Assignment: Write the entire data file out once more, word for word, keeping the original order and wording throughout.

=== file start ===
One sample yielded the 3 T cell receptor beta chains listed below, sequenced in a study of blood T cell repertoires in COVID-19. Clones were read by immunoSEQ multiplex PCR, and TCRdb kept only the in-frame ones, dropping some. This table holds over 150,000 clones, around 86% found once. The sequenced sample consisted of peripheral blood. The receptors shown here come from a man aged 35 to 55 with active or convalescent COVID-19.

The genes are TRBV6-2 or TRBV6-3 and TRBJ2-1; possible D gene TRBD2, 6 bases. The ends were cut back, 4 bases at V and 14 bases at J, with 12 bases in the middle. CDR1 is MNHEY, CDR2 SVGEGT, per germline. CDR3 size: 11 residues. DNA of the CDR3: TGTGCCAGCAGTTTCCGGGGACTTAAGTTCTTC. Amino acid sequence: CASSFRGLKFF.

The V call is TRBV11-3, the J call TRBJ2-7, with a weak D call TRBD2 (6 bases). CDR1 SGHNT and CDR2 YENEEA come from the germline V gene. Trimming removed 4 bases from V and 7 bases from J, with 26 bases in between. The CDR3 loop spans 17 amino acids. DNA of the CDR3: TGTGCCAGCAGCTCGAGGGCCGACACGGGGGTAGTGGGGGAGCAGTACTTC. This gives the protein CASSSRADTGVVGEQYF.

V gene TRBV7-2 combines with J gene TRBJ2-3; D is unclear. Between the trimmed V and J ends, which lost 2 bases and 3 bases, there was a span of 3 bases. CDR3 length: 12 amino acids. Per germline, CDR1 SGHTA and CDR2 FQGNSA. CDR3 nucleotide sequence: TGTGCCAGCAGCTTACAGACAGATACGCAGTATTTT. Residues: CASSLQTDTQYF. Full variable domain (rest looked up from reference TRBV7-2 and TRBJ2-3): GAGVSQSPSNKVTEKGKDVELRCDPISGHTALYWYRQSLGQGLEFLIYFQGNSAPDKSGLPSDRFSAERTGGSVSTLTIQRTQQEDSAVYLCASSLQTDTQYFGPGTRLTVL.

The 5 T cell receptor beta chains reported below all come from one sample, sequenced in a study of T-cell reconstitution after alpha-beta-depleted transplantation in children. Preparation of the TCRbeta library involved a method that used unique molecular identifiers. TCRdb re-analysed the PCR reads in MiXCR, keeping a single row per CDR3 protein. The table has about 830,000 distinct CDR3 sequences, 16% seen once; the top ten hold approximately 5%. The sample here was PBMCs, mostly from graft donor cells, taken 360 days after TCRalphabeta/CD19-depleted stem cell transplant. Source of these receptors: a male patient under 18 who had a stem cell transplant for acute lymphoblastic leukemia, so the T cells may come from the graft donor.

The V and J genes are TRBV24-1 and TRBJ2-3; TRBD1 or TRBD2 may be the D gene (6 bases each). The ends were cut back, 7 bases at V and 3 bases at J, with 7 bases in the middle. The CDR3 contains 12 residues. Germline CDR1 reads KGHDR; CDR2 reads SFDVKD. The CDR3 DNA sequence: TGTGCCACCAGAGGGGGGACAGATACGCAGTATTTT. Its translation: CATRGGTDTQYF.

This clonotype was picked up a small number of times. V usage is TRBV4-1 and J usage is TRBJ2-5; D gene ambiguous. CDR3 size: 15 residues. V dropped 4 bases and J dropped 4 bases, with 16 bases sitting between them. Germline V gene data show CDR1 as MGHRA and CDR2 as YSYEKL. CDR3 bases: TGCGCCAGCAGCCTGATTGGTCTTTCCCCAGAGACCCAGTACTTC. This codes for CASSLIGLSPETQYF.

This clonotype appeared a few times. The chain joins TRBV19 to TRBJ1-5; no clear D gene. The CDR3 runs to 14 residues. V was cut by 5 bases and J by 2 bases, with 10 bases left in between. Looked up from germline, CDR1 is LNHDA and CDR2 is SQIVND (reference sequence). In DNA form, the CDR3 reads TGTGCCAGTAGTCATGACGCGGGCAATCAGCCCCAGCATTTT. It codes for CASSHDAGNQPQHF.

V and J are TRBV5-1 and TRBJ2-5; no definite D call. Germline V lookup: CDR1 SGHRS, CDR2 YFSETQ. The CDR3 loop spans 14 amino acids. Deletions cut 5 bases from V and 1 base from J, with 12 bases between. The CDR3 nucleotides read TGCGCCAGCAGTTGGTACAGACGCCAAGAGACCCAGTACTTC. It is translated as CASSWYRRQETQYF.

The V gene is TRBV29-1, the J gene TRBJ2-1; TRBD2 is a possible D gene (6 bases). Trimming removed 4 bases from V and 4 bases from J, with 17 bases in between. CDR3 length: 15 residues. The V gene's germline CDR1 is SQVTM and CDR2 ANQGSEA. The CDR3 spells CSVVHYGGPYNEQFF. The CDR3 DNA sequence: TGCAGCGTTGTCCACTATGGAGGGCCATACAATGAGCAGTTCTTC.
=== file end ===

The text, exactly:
One sample yielded the 3 T cell receptor beta chains listed below, sequenced in a study of blood T cell repertoires in COVID-19. Clones were read by immunoSEQ multiplex PCR, and TCRdb kept only the in-frame ones, dropping some. This table holds over 150,000 clones, around 86% found once. The sequenced sample consisted of peripheral blood. The receptors shown here come from a man aged 35 to 55 with active or convalescent COVID-19.

The genes are TRBV6-2 or TRBV6-3 and TRBJ2-1; possible D gene TRBD2, 6 bases. The ends were cut back, 4 bases at V and 14 bases at J, with 12 bases in the middle. CDR1 is MNHEY, CDR2 SVGEGT, per germline. CDR3 size: 11 residues. DNA of the CDR3: TGTGCCAGCAGTTTCCGGGGACTTAAGTTCTTC. Amino acid sequence: CASSFRGLKFF.

The V call is TRBV11-3, the J call TRBJ2-7, with a weak D call TRBD2 (6 bases). CDR1 SGHNT and CDR2 YENEEA come from the germline V gene. Trimming removed 4 bases from V and 7 bases from J, with 26 bases in between. The CDR3 loop spans 17 amino acids. DNA of the CDR3: TGTGCCAGCAGCTCGAGGGCCGACACGGGGGTAGTGGGGGAGCAGTACTTC. This gives the protein CASSSRADTGVVGEQYF.

V gene TRBV7-2 combines with J gene TRBJ2-3; D is unclear. Between the trimmed V and J ends, which lost 2 bases and 3 bases, there was a span of 3 bases. CDR3 length: 12 amino acids. Per germline, CDR1 SGHTA and CDR2 FQGNSA. CDR3 nucleotide sequence: TGTGCCAGCAGCTTACAGACAGATACGCAGTATTTT. Residues: CASSLQTDTQYF. Full variable domain (rest looked up from reference TRBV7-2 and TRBJ2-3): GAGVSQSPSNKVTEKGKDVELRCDPISGHTALYWYRQSLGQGLEFLIYFQGNSAPDKSGLPSDRFSAERTGGSVSTLTIQRTQQEDSAVYLCASSLQTDTQYFGPGTRLTVL.

The 5 T cell receptor beta chains reported below all come from one sample, sequenced in a study of T-cell reconstitution after alpha-beta-depleted transplantation in children. Preparation of the TCRbeta library involved a method that used unique molecular identifiers. TCRdb re-analysed the PCR reads in MiXCR, keeping a single row per CDR3 protein. The table has about 830,000 distinct CDR3 sequences, 16% seen once; the top ten hold approximately 5%. The sample here was PBMCs, mostly from graft donor cells, taken 360 days after TCRalphabeta/CD19-depleted stem cell transplant. Source of these receptors: a male patient under 18 who had a stem cell transplant for acute lymphoblastic leukemia, so the T cells may come from the graft donor.

The V and J genes are TRBV24-1 and TRBJ2-3; TRBD1 or TRBD2 may be the D gene (6 bases each). The ends were cut back, 7 bases at V and 3 bases at J, with 7 bases in the middle. The CDR3 contains 12 residues. Germline CDR1 reads KGHDR; CDR2 reads SFDVKD. The CDR3 DNA sequence: TGTGCCACCAGAGGGGGGACAGATACGCAGTATTTT. Its translation: CATRGGTDTQYF.

This clonotype was picked up a small number of times. V usage is TRBV4-1 and J usage is TRBJ2-5; D gene ambiguous. CDR3 size: 15 residues. V dropped 4 bases and J dropped 4 bases, with 16 bases sitting between them. Germline V gene data show CDR1 as MGHRA and CDR2 as YSYEKL. CDR3 bases: TGCGCCAGCAGCCTGATTGGTCTTTCCCCAGAGACCCAGTACTTC. This codes for CASSLIGLSPETQYF.

This clonotype appeared a few times. The chain joins TRBV19 to TRBJ1-5; no clear D gene. The CDR3 runs to 14 residues. V was cut by 5 bases and J by 2 bases, with 10 bases left in between. Looked up from germline, CDR1 is LNHDA and CDR2 is SQIVND (reference sequence). In DNA form, the CDR3 reads TGTGCCAGTAGTCATGACGCGGGCAATCAGCCCCAGCATTTT. It codes for CASSHDAGNQPQHF.

V and J are TRBV5-1 and TRBJ2-5; no definite D call. Germline V lookup: CDR1 SGHRS, CDR2 YFSETQ. The CDR3 loop spans 14 amino acids. Deletions cut 5 bases from V and 1 base from J, with 12 bases between. The CDR3 nucleotides read TGCGCCAGCAGTTGGTACAGACGCCAAGAGACCCAGTACTTC. It is translated as CASSWYRRQETQYF.

The V gene is TRBV29-1, the J gene TRBJ2-1; TRBD2 is a possible D gene (6 bases). Trimming removed 4 bases from V and 4 bases from J, with 17 bases in between. CDR3 length: 15 residues. The V gene's germline CDR1 is SQVTM and CDR2 ANQGSEA. The CDR3 spells CSVVHYGGPYNEQFF. The CDR3 DNA sequence: TGCAGCGTTGTCCACTATGGAGGGCCATACAATGAGCAGTTCTTC.